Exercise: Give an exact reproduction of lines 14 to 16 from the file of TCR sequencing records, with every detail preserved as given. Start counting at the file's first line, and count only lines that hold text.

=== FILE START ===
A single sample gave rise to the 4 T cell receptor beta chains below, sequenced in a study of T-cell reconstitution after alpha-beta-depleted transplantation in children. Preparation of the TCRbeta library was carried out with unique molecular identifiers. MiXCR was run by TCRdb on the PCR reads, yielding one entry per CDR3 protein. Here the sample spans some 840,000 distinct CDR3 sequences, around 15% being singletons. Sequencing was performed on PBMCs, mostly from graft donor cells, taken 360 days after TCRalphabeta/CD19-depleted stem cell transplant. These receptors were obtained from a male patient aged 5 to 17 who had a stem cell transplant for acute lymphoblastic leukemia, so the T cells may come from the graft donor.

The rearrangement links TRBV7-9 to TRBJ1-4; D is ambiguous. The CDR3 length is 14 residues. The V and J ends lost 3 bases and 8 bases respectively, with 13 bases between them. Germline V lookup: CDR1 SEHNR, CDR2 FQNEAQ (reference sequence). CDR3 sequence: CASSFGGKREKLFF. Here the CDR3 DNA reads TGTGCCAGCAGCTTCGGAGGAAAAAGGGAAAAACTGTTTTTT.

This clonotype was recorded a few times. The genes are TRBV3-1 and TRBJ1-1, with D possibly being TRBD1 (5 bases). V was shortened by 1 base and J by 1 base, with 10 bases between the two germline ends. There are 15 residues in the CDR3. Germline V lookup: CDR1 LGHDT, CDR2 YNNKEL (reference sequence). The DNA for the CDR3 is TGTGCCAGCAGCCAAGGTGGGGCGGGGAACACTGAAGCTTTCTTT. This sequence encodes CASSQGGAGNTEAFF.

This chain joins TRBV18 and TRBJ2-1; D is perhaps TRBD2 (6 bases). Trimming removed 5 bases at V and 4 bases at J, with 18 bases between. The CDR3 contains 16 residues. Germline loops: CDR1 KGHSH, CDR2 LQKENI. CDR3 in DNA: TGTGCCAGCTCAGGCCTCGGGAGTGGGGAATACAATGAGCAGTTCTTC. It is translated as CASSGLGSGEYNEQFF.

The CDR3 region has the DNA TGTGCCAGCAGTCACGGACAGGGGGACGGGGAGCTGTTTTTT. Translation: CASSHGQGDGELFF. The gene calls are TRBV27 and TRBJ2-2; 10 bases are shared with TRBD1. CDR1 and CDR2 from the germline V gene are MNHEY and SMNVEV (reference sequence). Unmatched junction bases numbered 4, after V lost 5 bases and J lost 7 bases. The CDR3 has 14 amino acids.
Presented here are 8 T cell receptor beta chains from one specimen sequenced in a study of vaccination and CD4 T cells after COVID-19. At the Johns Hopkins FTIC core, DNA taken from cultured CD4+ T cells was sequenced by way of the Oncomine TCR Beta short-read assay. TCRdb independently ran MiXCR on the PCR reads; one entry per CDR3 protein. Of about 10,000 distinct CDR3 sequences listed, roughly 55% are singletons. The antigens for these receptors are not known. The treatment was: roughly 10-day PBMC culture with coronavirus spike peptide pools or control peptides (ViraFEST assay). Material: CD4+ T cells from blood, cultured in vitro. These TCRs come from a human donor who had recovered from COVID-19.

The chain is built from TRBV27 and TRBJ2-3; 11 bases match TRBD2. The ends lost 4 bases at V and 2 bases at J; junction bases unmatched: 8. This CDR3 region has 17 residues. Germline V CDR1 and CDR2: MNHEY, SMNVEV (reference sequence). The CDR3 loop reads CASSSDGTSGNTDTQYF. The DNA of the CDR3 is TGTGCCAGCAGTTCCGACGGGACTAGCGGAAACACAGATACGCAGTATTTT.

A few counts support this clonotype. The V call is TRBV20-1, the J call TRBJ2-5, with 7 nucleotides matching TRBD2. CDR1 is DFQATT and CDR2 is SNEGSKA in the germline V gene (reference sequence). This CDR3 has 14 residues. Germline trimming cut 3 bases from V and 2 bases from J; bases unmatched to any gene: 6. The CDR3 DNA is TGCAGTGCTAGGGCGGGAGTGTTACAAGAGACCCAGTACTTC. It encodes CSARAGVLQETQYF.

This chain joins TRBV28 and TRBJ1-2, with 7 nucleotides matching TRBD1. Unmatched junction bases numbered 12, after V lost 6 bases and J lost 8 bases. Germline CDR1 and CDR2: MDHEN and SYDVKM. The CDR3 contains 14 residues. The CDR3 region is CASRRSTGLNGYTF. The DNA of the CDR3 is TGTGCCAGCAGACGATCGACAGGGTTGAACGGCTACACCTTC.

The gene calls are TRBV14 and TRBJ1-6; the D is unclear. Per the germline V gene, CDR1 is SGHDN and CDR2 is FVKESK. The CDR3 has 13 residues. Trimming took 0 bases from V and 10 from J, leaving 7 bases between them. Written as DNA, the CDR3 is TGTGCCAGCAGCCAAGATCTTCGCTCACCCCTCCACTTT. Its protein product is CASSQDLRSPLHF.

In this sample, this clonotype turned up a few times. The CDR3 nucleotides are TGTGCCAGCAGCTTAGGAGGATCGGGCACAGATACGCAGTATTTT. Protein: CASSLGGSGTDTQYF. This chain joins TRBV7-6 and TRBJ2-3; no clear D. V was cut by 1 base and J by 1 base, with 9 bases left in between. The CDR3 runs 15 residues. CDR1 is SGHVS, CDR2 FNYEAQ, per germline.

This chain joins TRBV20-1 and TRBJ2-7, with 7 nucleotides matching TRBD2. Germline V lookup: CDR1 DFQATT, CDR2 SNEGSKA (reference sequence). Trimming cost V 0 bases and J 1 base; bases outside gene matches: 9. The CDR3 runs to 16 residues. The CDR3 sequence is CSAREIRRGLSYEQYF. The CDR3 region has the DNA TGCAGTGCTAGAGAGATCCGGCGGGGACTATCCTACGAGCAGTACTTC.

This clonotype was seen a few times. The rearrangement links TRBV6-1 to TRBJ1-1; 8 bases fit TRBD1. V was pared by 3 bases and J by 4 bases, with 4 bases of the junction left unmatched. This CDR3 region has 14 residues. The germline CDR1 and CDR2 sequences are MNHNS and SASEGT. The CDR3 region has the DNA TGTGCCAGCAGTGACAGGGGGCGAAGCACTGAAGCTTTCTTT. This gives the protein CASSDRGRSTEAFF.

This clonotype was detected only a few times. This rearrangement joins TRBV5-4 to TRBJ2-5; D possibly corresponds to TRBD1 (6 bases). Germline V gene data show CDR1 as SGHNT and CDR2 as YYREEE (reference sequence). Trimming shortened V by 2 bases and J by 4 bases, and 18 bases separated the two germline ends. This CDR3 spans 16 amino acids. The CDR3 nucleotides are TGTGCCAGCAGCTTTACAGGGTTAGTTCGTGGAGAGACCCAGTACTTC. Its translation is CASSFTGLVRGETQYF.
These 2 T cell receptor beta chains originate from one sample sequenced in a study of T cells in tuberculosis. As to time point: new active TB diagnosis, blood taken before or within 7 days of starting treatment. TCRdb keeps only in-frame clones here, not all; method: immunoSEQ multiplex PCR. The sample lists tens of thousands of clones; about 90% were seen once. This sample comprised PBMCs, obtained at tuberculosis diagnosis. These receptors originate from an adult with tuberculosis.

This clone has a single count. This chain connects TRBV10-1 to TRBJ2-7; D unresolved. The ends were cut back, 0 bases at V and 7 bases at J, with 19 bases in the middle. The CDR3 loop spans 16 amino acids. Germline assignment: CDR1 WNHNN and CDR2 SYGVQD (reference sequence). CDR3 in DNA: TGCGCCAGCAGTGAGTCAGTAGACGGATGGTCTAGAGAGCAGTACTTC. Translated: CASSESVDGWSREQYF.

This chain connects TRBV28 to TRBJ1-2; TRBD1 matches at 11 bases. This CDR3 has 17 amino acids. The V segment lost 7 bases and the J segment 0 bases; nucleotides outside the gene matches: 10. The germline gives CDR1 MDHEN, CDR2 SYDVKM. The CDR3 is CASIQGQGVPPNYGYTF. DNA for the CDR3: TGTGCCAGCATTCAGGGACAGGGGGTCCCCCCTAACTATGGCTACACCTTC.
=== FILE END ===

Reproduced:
This clonotype was detected only a few times. This rearrangement joins TRBV5-4 to TRBJ2-5; D possibly corresponds to TRBD1 (6 bases). Germline V gene data show CDR1 as SGHNT and CDR2 as YYREEE (reference sequence). Trimming shortened V by 2 bases and J by 4 bases, and 18 bases separated the two germline ends. This CDR3 spans 16 amino acids. The CDR3 nucleotides are TGTGCCAGCAGCTTTACAGGGTTAGTTCGTGGAGAGACCCAGTACTTC. Its translation is CASSFTGLVRGETQYF.
These 2 T cell receptor beta chains originate from one sample sequenced in a study of T cells in tuberculosis. As to time point: new active TB diagnosis, blood taken before or within 7 days of starting treatment. TCRdb keeps only in-frame clones here, not all; method: immunoSEQ multiplex PCR. The sample lists tens of thousands of clones; about 90% were seen once. This sample comprised PBMCs, obtained at tuberculosis diagnosis. These receptors originate from an adult with tuberculosis.

This clone has a single count. This chain connects TRBV10-1 to TRBJ2-7; D unresolved. The ends were cut back, 0 bases at V and 7 bases at J, with 19 bases in the middle. The CDR3 loop spans 16 amino acids. Germline assignment: CDR1 WNHNN and CDR2 SYGVQD (reference sequence). CDR3 in DNA: TGCGCCAGCAGTGAGTCAGTAGACGGATGGTCTAGAGAGCAGTACTTC. Translated: CASSESVDGWSREQYF.